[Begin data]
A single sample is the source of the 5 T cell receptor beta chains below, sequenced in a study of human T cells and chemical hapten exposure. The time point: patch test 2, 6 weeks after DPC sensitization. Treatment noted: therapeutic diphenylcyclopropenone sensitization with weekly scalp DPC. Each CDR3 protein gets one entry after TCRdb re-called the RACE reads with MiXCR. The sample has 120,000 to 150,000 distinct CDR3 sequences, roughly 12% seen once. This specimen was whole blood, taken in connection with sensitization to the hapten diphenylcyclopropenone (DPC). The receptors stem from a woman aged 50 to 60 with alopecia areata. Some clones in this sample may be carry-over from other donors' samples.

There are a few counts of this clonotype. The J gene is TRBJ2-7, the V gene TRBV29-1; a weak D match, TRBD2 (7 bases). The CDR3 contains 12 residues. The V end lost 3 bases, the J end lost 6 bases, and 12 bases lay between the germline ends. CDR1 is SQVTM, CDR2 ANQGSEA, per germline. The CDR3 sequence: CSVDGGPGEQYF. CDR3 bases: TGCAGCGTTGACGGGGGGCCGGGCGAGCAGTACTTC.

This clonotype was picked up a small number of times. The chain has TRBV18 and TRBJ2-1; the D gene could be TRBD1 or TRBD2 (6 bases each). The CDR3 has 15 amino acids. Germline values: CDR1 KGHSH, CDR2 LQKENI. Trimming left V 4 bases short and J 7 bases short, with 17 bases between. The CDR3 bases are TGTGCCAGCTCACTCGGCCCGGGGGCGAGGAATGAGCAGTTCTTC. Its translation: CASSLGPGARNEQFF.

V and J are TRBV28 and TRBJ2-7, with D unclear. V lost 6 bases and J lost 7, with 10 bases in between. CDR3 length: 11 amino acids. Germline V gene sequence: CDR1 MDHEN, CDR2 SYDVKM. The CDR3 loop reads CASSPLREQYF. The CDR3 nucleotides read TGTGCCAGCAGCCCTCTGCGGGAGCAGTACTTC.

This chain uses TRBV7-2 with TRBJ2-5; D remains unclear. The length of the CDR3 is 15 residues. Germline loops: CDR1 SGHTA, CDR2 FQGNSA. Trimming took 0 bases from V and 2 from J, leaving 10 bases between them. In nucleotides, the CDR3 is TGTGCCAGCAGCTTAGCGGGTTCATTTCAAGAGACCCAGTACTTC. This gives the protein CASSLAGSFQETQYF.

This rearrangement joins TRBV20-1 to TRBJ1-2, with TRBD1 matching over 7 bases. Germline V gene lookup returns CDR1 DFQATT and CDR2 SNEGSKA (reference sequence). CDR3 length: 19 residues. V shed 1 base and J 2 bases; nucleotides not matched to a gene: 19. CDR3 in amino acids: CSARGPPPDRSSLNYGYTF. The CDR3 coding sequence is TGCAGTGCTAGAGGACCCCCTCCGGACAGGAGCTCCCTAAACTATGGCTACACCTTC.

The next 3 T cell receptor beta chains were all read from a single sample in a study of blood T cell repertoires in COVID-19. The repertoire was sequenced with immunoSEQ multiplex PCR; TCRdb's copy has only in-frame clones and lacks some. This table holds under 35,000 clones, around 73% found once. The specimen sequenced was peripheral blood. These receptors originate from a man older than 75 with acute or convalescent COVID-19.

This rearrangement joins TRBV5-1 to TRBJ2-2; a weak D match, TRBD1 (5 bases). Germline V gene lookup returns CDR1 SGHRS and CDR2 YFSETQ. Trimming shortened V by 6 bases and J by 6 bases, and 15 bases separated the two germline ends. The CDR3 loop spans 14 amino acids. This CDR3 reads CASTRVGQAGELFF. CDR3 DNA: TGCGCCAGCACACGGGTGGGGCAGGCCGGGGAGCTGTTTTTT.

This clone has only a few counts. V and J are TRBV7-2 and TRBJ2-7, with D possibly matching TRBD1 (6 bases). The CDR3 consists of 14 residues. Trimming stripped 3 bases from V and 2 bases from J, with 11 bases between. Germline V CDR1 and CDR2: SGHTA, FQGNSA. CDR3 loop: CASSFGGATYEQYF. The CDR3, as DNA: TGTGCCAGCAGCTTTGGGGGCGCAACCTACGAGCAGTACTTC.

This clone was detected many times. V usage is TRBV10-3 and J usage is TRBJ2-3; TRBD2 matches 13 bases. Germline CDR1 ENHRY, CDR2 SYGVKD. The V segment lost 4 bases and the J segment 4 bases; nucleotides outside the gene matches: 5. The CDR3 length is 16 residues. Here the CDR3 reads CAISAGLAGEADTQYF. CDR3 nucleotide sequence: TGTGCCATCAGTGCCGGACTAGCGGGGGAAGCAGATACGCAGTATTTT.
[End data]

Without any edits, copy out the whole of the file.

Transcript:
A single sample is the source of the 5 T cell receptor beta chains below, sequenced in a study of human T cells and chemical hapten exposure. The time point: patch test 2, 6 weeks after DPC sensitization. Treatment noted: therapeutic diphenylcyclopropenone sensitization with weekly scalp DPC. Each CDR3 protein gets one entry after TCRdb re-called the RACE reads with MiXCR. The sample has 120,000 to 150,000 distinct CDR3 sequences, roughly 12% seen once. This specimen was whole blood, taken in connection with sensitization to the hapten diphenylcyclopropenone (DPC). The receptors stem from a woman aged 50 to 60 with alopecia areata. Some clones in this sample may be carry-over from other donors' samples.

There are a few counts of this clonotype. The J gene is TRBJ2-7, the V gene TRBV29-1; a weak D match, TRBD2 (7 bases). The CDR3 contains 12 residues. The V end lost 3 bases, the J end lost 6 bases, and 12 bases lay between the germline ends. CDR1 is SQVTM, CDR2 ANQGSEA, per germline. The CDR3 sequence: CSVDGGPGEQYF. CDR3 bases: TGCAGCGTTGACGGGGGGCCGGGCGAGCAGTACTTC.

This clonotype was picked up a small number of times. The chain has TRBV18 and TRBJ2-1; the D gene could be TRBD1 or TRBD2 (6 bases each). The CDR3 has 15 amino acids. Germline values: CDR1 KGHSH, CDR2 LQKENI. Trimming left V 4 bases short and J 7 bases short, with 17 bases between. The CDR3 bases are TGTGCCAGCTCACTCGGCCCGGGGGCGAGGAATGAGCAGTTCTTC. Its translation: CASSLGPGARNEQFF.

V and J are TRBV28 and TRBJ2-7, with D unclear. V lost 6 bases and J lost 7, with 10 bases in between. CDR3 length: 11 amino acids. Germline V gene sequence: CDR1 MDHEN, CDR2 SYDVKM. The CDR3 loop reads CASSPLREQYF. The CDR3 nucleotides read TGTGCCAGCAGCCCTCTGCGGGAGCAGTACTTC.

This chain uses TRBV7-2 with TRBJ2-5; D remains unclear. The length of the CDR3 is 15 residues. Germline loops: CDR1 SGHTA, CDR2 FQGNSA. Trimming took 0 bases from V and 2 from J, leaving 10 bases between them. In nucleotides, the CDR3 is TGTGCCAGCAGCTTAGCGGGTTCATTTCAAGAGACCCAGTACTTC. This gives the protein CASSLAGSFQETQYF.

This rearrangement joins TRBV20-1 to TRBJ1-2, with TRBD1 matching over 7 bases. Germline V gene lookup returns CDR1 DFQATT and CDR2 SNEGSKA (reference sequence). CDR3 length: 19 residues. V shed 1 base and J 2 bases; nucleotides not matched to a gene: 19. CDR3 in amino acids: CSARGPPPDRSSLNYGYTF. The CDR3 coding sequence is TGCAGTGCTAGAGGACCCCCTCCGGACAGGAGCTCCCTAAACTATGGCTACACCTTC.

The next 3 T cell receptor beta chains were all read from a single sample in a study of blood T cell repertoires in COVID-19. The repertoire was sequenced with immunoSEQ multiplex PCR; TCRdb's copy has only in-frame clones and lacks some. This table holds under 35,000 clones, around 73% found once. The specimen sequenced was peripheral blood. These receptors originate from a man older than 75 with acute or convalescent COVID-19.

This rearrangement joins TRBV5-1 to TRBJ2-2; a weak D match, TRBD1 (5 bases). Germline V gene lookup returns CDR1 SGHRS and CDR2 YFSETQ. Trimming shortened V by 6 bases and J by 6 bases, and 15 bases separated the two germline ends. The CDR3 loop spans 14 amino acids. This CDR3 reads CASTRVGQAGELFF. CDR3 DNA: TGCGCCAGCACACGGGTGGGGCAGGCCGGGGAGCTGTTTTTT.

This clone has only a few counts. V and J are TRBV7-2 and TRBJ2-7, with D possibly matching TRBD1 (6 bases). The CDR3 consists of 14 residues. Trimming stripped 3 bases from V and 2 bases from J, with 11 bases between. Germline V CDR1 and CDR2: SGHTA, FQGNSA. CDR3 loop: CASSFGGATYEQYF. The CDR3, as DNA: TGTGCCAGCAGCTTTGGGGGCGCAACCTACGAGCAGTACTTC.

This clone was detected many times. V usage is TRBV10-3 and J usage is TRBJ2-3; TRBD2 matches 13 bases. Germline CDR1 ENHRY, CDR2 SYGVKD. The V segment lost 4 bases and the J segment 4 bases; nucleotides outside the gene matches: 5. The CDR3 length is 16 residues. Here the CDR3 reads CAISAGLAGEADTQYF. CDR3 nucleotide sequence: TGTGCCATCAGTGCCGGACTAGCGGGGGAAGCAGATACGCAGTATTTT.